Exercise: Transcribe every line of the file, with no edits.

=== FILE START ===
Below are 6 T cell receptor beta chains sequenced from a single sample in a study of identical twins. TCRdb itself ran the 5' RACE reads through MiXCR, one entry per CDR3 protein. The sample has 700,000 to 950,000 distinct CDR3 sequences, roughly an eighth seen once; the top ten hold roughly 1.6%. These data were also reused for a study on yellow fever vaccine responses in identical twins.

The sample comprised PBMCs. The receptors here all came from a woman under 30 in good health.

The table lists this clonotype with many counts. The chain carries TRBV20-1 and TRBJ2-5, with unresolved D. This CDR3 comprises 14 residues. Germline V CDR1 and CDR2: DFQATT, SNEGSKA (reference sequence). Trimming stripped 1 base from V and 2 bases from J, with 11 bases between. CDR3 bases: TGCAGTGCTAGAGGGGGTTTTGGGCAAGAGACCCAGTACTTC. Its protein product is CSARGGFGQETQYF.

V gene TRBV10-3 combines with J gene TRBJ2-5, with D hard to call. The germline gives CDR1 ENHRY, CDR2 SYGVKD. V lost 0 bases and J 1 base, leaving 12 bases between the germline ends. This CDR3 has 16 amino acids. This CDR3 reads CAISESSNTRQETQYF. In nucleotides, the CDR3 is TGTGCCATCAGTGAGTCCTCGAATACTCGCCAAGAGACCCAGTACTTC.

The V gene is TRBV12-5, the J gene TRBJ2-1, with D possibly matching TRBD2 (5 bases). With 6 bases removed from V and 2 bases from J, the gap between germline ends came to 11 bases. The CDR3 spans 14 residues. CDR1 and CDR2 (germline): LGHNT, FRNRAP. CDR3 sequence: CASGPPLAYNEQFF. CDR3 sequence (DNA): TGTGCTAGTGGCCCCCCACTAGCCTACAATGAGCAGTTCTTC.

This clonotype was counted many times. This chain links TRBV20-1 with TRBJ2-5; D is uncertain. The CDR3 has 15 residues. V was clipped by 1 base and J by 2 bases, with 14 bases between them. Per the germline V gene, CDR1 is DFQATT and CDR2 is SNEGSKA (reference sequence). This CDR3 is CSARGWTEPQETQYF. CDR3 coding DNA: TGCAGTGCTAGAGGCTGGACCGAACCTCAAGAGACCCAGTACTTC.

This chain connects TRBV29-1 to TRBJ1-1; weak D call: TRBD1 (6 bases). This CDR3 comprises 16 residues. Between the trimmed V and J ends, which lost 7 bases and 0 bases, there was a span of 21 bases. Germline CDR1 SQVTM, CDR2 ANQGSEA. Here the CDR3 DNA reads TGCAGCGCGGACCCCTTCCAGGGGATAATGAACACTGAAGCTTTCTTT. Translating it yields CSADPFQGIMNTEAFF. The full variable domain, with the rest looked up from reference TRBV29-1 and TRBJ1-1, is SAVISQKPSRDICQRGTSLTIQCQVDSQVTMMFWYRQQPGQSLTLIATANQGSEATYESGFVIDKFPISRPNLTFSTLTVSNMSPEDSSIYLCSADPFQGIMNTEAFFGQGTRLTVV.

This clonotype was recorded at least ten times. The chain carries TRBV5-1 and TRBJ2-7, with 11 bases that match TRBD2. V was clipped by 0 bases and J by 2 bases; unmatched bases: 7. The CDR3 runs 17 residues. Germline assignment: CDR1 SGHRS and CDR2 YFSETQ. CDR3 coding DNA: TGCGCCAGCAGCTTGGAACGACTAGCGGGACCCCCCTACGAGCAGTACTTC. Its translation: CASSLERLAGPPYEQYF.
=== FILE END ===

Below are 6 T cell receptor beta chains sequenced from a single sample in a study of identical twins. TCRdb itself ran the 5' RACE reads through MiXCR, one entry per CDR3 protein. The sample has 700,000 to 950,000 distinct CDR3 sequences, roughly an eighth seen once; the top ten hold roughly 1.6%. These data were also reused for a study on yellow fever vaccine responses in identical twins.

The sample comprised PBMCs. The receptors here all came from a woman under 30 in good health.

The table lists this clonotype with many counts. The chain carries TRBV20-1 and TRBJ2-5, with unresolved D. This CDR3 comprises 14 residues. Germline V CDR1 and CDR2: DFQATT, SNEGSKA (reference sequence). Trimming stripped 1 base from V and 2 bases from J, with 11 bases between. CDR3 bases: TGCAGTGCTAGAGGGGGTTTTGGGCAAGAGACCCAGTACTTC. Its protein product is CSARGGFGQETQYF.

V gene TRBV10-3 combines with J gene TRBJ2-5, with D hard to call. The germline gives CDR1 ENHRY, CDR2 SYGVKD. V lost 0 bases and J 1 base, leaving 12 bases between the germline ends. This CDR3 has 16 amino acids. This CDR3 reads CAISESSNTRQETQYF. In nucleotides, the CDR3 is TGTGCCATCAGTGAGTCCTCGAATACTCGCCAAGAGACCCAGTACTTC.

The V gene is TRBV12-5, the J gene TRBJ2-1, with D possibly matching TRBD2 (5 bases). With 6 bases removed from V and 2 bases from J, the gap between germline ends came to 11 bases. The CDR3 spans 14 residues. CDR1 and CDR2 (germline): LGHNT, FRNRAP. CDR3 sequence: CASGPPLAYNEQFF. CDR3 sequence (DNA): TGTGCTAGTGGCCCCCCACTAGCCTACAATGAGCAGTTCTTC.

This clonotype was counted many times. This chain links TRBV20-1 with TRBJ2-5; D is uncertain. The CDR3 has 15 residues. V was clipped by 1 base and J by 2 bases, with 14 bases between them. Per the germline V gene, CDR1 is DFQATT and CDR2 is SNEGSKA (reference sequence). This CDR3 is CSARGWTEPQETQYF. CDR3 coding DNA: TGCAGTGCTAGAGGCTGGACCGAACCTCAAGAGACCCAGTACTTC.

This chain connects TRBV29-1 to TRBJ1-1; weak D call: TRBD1 (6 bases). This CDR3 comprises 16 residues. Between the trimmed V and J ends, which lost 7 bases and 0 bases, there was a span of 21 bases. Germline CDR1 SQVTM, CDR2 ANQGSEA. Here the CDR3 DNA reads TGCAGCGCGGACCCCTTCCAGGGGATAATGAACACTGAAGCTTTCTTT. Translating it yields CSADPFQGIMNTEAFF. The full variable domain, with the rest looked up from reference TRBV29-1 and TRBJ1-1, is SAVISQKPSRDICQRGTSLTIQCQVDSQVTMMFWYRQQPGQSLTLIATANQGSEATYESGFVIDKFPISRPNLTFSTLTVSNMSPEDSSIYLCSADPFQGIMNTEAFFGQGTRLTVV.

This clonotype was recorded at least ten times. The chain carries TRBV5-1 and TRBJ2-7, with 11 bases that match TRBD2. V was clipped by 0 bases and J by 2 bases; unmatched bases: 7. The CDR3 runs 17 residues. Germline assignment: CDR1 SGHRS and CDR2 YFSETQ. CDR3 coding DNA: TGCGCCAGCAGCTTGGAACGACTAGCGGGACCCCCCTACGAGCAGTACTTC. Its translation: CASSLERLAGPPYEQYF.